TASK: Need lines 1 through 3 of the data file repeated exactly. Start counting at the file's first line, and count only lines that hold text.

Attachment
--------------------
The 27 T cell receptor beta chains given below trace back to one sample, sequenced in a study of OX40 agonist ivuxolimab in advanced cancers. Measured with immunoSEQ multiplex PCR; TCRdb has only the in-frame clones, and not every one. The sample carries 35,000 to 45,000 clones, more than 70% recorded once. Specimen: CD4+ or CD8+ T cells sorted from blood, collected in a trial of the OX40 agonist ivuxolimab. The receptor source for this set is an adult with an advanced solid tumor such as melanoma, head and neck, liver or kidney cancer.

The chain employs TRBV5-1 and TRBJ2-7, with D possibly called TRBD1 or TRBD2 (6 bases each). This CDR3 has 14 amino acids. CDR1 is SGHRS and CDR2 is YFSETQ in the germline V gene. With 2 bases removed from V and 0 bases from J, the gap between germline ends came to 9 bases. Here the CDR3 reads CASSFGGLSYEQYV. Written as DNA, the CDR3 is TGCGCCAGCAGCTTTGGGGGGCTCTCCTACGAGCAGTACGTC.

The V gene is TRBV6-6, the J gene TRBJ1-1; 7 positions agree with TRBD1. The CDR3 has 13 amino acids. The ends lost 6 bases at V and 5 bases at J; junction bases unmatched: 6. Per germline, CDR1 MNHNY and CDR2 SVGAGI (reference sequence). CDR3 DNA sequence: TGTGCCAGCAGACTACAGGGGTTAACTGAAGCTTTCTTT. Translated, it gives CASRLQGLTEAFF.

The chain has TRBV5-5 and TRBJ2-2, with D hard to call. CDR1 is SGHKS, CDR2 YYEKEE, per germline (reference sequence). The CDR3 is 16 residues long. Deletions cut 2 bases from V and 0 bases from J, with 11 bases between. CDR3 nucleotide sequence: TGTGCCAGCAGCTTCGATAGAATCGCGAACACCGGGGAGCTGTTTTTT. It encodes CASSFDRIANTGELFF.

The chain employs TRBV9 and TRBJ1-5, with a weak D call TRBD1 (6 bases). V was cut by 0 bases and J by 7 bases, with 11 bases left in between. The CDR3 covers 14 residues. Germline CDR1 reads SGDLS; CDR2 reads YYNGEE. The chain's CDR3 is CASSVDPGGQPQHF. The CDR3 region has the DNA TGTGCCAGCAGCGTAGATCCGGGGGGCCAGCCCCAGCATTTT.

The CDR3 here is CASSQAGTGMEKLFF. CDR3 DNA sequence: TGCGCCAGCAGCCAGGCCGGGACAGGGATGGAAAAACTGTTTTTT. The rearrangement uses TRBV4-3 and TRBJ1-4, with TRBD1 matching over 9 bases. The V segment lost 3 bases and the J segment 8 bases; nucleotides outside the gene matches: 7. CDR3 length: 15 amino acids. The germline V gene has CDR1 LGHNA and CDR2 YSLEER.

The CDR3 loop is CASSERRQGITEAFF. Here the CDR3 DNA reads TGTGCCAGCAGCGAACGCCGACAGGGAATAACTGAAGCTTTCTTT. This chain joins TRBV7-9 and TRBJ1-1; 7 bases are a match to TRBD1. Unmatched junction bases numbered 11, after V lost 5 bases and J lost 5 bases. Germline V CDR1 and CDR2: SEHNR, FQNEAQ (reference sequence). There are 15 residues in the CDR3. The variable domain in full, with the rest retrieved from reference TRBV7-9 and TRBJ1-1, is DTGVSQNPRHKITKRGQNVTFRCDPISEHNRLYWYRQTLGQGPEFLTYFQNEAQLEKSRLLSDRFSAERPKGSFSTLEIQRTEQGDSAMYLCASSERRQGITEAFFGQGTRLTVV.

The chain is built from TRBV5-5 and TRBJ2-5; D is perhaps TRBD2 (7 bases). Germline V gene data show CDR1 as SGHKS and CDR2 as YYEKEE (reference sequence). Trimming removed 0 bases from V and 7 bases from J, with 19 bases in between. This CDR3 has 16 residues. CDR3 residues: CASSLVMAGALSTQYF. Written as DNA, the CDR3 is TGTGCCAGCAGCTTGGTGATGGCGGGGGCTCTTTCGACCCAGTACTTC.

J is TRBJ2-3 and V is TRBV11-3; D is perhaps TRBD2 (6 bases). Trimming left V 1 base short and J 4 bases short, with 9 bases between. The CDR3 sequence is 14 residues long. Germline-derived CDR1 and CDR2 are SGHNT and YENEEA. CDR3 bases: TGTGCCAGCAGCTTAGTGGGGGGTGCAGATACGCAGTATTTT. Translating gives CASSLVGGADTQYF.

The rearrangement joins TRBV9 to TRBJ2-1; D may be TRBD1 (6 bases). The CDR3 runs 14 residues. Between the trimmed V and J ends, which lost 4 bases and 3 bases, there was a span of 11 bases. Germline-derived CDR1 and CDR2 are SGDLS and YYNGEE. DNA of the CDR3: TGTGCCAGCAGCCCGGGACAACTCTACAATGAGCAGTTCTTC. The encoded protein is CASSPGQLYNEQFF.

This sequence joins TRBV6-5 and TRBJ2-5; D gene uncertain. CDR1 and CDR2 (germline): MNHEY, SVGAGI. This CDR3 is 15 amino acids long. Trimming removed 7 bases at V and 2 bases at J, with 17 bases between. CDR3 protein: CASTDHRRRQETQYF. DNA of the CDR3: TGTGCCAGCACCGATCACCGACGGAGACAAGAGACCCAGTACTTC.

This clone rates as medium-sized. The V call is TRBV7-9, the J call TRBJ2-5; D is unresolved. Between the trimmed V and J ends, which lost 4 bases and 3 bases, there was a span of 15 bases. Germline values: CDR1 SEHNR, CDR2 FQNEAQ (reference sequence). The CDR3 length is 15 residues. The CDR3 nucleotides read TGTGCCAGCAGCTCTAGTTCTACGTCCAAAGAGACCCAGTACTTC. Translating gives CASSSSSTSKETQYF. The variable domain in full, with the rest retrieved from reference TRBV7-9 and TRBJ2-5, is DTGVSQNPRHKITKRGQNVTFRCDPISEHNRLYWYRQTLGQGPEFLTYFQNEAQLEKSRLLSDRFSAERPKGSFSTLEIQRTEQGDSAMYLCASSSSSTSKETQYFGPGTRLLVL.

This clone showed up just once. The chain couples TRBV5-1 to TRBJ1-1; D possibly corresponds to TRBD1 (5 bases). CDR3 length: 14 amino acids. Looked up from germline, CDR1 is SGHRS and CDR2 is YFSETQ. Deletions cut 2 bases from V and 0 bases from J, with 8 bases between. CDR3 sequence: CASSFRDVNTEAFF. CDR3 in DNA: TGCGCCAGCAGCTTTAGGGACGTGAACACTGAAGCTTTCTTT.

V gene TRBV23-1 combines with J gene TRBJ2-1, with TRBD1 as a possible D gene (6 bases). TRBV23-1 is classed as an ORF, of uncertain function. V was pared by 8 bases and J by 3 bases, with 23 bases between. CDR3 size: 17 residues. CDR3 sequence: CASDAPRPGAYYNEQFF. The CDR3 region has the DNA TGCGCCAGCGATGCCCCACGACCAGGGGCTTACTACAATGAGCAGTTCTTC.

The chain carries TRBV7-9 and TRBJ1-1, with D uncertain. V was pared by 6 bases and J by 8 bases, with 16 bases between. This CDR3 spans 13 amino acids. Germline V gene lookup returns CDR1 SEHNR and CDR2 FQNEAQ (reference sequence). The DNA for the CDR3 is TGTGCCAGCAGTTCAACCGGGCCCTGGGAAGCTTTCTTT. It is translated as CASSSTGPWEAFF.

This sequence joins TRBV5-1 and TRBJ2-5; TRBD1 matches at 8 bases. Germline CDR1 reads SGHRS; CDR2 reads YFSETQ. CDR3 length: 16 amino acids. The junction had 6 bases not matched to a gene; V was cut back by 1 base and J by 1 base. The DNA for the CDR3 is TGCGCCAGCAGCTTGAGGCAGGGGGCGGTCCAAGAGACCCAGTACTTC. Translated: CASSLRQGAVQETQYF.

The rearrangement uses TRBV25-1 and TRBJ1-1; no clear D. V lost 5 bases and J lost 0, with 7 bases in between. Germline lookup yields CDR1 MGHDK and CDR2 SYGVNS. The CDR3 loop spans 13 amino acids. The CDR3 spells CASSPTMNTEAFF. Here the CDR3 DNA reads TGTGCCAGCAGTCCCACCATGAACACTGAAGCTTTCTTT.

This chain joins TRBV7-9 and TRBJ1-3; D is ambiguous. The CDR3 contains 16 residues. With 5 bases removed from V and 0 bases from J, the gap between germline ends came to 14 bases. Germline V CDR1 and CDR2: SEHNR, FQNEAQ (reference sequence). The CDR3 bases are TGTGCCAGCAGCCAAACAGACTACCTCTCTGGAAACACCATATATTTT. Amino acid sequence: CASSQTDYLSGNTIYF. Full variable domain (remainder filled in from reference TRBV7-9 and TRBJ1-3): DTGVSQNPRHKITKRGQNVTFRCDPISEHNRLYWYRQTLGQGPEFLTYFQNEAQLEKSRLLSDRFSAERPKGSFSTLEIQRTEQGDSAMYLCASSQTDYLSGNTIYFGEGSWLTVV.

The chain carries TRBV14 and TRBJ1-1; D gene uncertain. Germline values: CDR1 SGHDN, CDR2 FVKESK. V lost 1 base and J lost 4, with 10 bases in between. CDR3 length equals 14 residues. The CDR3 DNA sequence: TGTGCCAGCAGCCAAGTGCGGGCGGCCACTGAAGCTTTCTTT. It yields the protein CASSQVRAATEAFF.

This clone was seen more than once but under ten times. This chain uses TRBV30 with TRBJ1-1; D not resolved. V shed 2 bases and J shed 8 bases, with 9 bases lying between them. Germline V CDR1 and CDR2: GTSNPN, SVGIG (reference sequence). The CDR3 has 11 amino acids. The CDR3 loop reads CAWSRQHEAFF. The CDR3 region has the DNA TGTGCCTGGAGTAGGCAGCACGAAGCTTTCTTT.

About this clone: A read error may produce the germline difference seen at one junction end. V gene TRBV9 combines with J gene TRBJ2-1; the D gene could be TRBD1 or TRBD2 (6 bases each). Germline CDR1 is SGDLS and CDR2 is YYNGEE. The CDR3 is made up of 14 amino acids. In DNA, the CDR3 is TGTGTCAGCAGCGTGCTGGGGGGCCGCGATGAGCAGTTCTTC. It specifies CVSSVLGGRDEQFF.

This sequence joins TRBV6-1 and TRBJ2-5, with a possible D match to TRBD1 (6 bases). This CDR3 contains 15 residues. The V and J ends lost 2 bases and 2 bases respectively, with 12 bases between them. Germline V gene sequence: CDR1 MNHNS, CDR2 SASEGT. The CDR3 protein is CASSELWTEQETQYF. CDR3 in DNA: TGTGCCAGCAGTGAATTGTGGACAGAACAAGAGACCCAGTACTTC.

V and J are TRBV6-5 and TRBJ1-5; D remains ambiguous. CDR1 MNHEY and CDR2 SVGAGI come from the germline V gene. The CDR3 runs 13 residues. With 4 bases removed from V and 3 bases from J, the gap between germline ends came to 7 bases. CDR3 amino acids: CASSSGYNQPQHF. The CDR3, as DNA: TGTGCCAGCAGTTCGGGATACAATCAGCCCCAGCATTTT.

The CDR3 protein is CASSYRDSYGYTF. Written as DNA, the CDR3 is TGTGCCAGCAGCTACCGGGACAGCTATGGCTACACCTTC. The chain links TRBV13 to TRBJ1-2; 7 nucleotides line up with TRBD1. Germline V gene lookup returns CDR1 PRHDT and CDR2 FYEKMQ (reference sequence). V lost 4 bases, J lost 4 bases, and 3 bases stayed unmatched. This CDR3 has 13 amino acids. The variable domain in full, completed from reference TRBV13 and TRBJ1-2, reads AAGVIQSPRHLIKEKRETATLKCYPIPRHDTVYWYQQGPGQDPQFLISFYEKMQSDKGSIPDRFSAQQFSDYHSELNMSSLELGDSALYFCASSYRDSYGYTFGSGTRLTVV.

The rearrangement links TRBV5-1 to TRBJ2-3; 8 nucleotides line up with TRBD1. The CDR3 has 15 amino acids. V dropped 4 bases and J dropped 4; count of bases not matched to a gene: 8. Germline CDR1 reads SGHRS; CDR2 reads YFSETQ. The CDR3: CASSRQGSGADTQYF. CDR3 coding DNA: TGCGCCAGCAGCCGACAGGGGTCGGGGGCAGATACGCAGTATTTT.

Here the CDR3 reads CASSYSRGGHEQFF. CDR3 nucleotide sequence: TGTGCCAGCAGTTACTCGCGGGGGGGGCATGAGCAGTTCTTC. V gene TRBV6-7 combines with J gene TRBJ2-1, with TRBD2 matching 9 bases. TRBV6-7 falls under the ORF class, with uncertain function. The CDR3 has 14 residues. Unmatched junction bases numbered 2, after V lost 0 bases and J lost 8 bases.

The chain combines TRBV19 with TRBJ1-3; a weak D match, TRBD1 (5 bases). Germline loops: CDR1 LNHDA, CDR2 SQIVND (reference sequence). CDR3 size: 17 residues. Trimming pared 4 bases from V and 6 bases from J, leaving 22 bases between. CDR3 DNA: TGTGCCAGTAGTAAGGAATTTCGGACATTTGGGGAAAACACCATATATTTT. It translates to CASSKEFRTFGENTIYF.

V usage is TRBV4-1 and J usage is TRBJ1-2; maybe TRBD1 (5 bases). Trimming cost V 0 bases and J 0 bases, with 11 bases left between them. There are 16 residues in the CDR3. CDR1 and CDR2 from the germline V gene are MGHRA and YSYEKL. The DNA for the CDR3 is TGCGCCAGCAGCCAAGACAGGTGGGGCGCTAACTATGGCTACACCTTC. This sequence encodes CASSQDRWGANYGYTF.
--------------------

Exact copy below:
The 27 T cell receptor beta chains given below trace back to one sample, sequenced in a study of OX40 agonist ivuxolimab in advanced cancers. Measured with immunoSEQ multiplex PCR; TCRdb has only the in-frame clones, and not every one. The sample carries 35,000 to 45,000 clones, more than 70% recorded once. Specimen: CD4+ or CD8+ T cells sorted from blood, collected in a trial of the OX40 agonist ivuxolimab. The receptor source for this set is an adult with an advanced solid tumor such as melanoma, head and neck, liver or kidney cancer.

The chain employs TRBV5-1 and TRBJ2-7, with D possibly called TRBD1 or TRBD2 (6 bases each). This CDR3 has 14 amino acids. CDR1 is SGHRS and CDR2 is YFSETQ in the germline V gene. With 2 bases removed from V and 0 bases from J, the gap between germline ends came to 9 bases. Here the CDR3 reads CASSFGGLSYEQYV. Written as DNA, the CDR3 is TGCGCCAGCAGCTTTGGGGGGCTCTCCTACGAGCAGTACGTC.

The V gene is TRBV6-6, the J gene TRBJ1-1; 7 positions agree with TRBD1. The CDR3 has 13 amino acids. The ends lost 6 bases at V and 5 bases at J; junction bases unmatched: 6. Per germline, CDR1 MNHNY and CDR2 SVGAGI (reference sequence). CDR3 DNA sequence: TGTGCCAGCAGACTACAGGGGTTAACTGAAGCTTTCTTT. Translated, it gives CASRLQGLTEAFF.